Taking your comment of "we know it's broken"...

Put a global bool somewhere

bool isExiting;

Set this to true when exiting.

In your destructors do

if( !global::isExiting )
   // destruction code here

Hide somewhere, and be thoroughly ashamed.

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The easiest is to replace the global objects by heap-allocated pointers to the objects. That way, in order to run their destructors, you have to manually delete them. Be aware that this is of course very, very nasty. A better way than using a raw pointer is to use a std::unique_ptr and, in case the destructor shouldn’t be called, release it.

If you don’t want to change the client code which is interacting with the global objects (and expect a non-pointer type), just wrap the actual pointer into a global proxy object.

(PS: There are few but very legitimate reasons for such a design. Sometimes it’s entirely safe not to call destructors, and calling them may be detrimental, e.g. because it’s known that they only release memory, but will take very long due to many nested destructor calls. This still needs to be done very carefully but is not at all “bad design”.)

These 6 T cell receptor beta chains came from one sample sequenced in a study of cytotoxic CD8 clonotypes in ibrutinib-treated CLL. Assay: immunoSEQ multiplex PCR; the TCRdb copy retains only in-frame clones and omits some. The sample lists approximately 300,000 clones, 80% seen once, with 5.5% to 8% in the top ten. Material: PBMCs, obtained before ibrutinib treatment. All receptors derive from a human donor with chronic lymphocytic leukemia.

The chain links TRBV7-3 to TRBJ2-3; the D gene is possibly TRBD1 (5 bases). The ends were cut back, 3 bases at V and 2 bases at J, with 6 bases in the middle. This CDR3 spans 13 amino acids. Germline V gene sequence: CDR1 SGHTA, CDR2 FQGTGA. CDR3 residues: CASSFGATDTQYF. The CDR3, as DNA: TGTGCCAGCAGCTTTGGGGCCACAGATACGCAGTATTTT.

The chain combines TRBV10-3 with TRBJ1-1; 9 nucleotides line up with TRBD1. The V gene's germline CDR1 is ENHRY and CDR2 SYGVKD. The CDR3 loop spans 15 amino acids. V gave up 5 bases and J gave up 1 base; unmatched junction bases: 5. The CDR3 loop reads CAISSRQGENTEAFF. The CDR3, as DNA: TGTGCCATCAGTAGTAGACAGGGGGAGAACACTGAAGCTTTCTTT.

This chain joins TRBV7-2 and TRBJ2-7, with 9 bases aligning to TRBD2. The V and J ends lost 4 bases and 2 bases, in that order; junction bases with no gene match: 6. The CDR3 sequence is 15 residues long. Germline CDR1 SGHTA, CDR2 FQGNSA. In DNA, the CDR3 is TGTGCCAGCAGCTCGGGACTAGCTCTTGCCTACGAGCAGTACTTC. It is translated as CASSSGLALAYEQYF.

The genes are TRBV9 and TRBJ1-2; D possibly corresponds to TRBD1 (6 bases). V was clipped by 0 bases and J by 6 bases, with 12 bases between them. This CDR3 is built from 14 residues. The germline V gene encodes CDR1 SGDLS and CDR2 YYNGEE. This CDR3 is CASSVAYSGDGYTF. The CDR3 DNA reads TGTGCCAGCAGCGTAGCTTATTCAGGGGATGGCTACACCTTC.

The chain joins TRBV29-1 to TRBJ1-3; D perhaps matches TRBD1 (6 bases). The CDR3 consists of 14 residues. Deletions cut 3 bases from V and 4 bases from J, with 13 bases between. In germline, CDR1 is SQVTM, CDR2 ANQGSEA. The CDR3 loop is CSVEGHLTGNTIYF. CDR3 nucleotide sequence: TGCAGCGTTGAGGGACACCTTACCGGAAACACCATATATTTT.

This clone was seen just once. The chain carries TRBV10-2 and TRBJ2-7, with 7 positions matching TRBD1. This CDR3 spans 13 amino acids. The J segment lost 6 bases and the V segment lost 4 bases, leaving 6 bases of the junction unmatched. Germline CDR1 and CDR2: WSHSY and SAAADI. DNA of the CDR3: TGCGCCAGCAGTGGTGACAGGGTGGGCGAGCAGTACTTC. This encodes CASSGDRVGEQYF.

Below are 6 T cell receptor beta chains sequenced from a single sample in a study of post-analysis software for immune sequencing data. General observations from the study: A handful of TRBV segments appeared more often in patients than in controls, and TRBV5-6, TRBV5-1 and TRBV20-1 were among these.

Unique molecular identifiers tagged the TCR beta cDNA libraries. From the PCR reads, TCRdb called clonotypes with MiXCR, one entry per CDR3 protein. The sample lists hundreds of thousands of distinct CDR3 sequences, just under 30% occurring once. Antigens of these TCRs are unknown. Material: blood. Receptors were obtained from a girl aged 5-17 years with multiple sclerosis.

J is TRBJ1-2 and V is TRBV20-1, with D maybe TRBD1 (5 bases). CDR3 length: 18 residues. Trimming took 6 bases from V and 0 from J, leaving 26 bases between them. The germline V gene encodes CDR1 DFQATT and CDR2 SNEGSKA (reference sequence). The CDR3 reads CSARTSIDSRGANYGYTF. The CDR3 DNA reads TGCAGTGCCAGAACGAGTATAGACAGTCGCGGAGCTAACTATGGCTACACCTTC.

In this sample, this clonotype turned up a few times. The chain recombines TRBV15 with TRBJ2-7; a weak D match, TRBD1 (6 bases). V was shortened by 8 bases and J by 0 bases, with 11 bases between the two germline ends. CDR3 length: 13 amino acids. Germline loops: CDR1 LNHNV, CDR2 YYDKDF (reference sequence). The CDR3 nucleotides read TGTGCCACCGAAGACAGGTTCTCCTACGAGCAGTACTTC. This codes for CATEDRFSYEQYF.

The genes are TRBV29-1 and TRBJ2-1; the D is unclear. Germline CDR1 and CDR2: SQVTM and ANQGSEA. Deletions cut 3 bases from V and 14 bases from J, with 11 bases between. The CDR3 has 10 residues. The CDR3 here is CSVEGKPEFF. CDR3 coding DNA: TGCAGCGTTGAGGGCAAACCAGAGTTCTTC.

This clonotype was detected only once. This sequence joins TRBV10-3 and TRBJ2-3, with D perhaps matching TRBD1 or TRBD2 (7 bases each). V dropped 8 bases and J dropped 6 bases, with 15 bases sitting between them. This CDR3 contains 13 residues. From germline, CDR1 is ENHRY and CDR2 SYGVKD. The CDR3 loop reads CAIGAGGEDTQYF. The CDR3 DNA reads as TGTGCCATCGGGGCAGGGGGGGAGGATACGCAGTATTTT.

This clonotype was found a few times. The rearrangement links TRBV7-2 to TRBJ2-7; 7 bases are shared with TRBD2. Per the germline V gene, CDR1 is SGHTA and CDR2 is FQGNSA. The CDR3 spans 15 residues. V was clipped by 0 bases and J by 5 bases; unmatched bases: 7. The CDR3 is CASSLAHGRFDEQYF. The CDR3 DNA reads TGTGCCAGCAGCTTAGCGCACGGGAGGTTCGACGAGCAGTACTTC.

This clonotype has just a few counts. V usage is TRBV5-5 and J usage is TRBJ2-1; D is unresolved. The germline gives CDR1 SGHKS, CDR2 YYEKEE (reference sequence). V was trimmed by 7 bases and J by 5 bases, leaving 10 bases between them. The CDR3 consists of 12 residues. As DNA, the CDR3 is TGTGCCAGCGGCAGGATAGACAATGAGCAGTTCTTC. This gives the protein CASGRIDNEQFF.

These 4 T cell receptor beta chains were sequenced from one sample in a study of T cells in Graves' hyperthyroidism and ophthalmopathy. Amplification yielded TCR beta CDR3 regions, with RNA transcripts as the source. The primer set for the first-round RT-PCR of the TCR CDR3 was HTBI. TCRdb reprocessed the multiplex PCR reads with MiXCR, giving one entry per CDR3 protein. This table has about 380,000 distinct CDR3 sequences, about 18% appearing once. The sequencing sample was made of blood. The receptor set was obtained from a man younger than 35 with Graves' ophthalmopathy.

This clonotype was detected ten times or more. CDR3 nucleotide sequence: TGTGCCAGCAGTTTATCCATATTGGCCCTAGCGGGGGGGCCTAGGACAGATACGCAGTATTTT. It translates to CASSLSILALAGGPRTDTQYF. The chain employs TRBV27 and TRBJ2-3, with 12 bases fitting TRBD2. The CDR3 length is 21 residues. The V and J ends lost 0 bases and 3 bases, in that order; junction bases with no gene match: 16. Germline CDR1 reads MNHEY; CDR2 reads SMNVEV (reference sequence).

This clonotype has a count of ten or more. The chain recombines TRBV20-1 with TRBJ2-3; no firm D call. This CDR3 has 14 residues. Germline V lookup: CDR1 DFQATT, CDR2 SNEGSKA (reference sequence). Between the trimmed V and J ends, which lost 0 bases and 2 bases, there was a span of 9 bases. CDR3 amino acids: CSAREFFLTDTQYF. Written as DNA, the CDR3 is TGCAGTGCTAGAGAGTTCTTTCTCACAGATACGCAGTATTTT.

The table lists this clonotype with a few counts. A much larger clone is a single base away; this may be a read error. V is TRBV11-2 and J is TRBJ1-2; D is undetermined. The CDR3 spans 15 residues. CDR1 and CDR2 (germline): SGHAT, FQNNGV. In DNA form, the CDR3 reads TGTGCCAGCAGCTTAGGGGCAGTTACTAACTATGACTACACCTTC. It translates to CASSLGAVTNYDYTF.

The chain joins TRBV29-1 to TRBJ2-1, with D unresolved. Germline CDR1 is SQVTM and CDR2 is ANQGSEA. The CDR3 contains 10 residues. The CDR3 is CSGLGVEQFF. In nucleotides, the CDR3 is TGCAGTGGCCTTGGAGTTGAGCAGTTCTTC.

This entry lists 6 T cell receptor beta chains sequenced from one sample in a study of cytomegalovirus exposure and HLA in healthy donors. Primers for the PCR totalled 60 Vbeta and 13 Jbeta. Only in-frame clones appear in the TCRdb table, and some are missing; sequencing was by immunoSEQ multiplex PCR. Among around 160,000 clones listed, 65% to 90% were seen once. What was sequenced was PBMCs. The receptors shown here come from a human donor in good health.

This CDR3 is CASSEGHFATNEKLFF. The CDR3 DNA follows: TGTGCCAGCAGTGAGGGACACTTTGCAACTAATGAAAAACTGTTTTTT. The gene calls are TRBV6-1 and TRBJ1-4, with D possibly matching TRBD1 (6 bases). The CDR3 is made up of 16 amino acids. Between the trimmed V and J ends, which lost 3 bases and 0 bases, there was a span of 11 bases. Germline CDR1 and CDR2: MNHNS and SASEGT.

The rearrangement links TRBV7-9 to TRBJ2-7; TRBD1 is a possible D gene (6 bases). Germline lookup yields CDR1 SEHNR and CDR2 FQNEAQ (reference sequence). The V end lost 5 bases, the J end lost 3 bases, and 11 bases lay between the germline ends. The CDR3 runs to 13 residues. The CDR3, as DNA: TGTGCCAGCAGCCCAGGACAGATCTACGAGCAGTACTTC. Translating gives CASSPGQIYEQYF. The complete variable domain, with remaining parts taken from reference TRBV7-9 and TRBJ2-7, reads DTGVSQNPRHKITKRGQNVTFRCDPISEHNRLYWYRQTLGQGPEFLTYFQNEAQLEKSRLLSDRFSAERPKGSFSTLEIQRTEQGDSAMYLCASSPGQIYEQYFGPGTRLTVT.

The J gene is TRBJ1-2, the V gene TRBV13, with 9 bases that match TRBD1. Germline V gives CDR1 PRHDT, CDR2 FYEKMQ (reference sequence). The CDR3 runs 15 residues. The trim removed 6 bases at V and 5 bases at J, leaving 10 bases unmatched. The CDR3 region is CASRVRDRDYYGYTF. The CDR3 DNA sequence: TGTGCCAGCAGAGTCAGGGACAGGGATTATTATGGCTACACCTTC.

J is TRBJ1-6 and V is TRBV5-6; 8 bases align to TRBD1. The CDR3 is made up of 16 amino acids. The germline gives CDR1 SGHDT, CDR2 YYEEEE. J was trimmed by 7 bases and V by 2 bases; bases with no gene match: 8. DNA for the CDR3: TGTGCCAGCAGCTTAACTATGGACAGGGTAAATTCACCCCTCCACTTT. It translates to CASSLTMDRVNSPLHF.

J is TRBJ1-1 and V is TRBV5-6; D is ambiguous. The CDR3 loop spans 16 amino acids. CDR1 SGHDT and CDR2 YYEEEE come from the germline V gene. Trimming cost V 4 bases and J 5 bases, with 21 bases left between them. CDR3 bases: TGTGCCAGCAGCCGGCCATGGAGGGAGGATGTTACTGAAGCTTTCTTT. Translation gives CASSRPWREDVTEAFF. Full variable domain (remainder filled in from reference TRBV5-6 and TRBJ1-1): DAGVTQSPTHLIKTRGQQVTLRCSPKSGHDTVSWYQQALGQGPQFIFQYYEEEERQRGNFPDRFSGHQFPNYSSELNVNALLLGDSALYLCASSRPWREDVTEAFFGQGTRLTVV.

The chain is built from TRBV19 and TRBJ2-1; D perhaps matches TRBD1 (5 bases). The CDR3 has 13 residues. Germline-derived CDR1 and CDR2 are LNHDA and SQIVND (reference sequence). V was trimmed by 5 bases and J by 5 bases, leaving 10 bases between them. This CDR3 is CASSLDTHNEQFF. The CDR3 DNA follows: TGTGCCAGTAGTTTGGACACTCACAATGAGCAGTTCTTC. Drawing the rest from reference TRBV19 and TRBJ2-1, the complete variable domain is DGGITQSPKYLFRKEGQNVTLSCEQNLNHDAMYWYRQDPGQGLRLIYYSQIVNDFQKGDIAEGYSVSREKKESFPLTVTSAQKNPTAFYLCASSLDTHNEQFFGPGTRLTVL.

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Regarding your editorial. You're discussing an optimization. This isn't really a design issue in the sense of something needing to be done (or not done) in order for the program to function correctly, but leveraging a platform to get better performance. I'm fine with that (but would cringe), but when we need to skip a destructor call in order to have the function operate correctly regardless of performance, I'd say that is a broken design. If the performance is part of the correct design and this is the only way to achieve that, then I surely wouldn't want to be connected to that machine –  John Dibling Nov 4 '13 at 14:21
@John I agree, I just wanted to add this for completeness. It’s in parentheses. –  Konrad Rudolph Nov 4 '13 at 14:37

It is ugly but it works:

  1. Create simple maker class.

  2. Maker's constructorr should allocate the object of your liking and assign it to a static pointer.

  3. Make sure that nothing is done in maker's destructor.

  4. Create single static instance of maker object.

  5. To make things look better, make the static pointer private andwrite inline accessor function that will convert the static pointer you have to a public reference.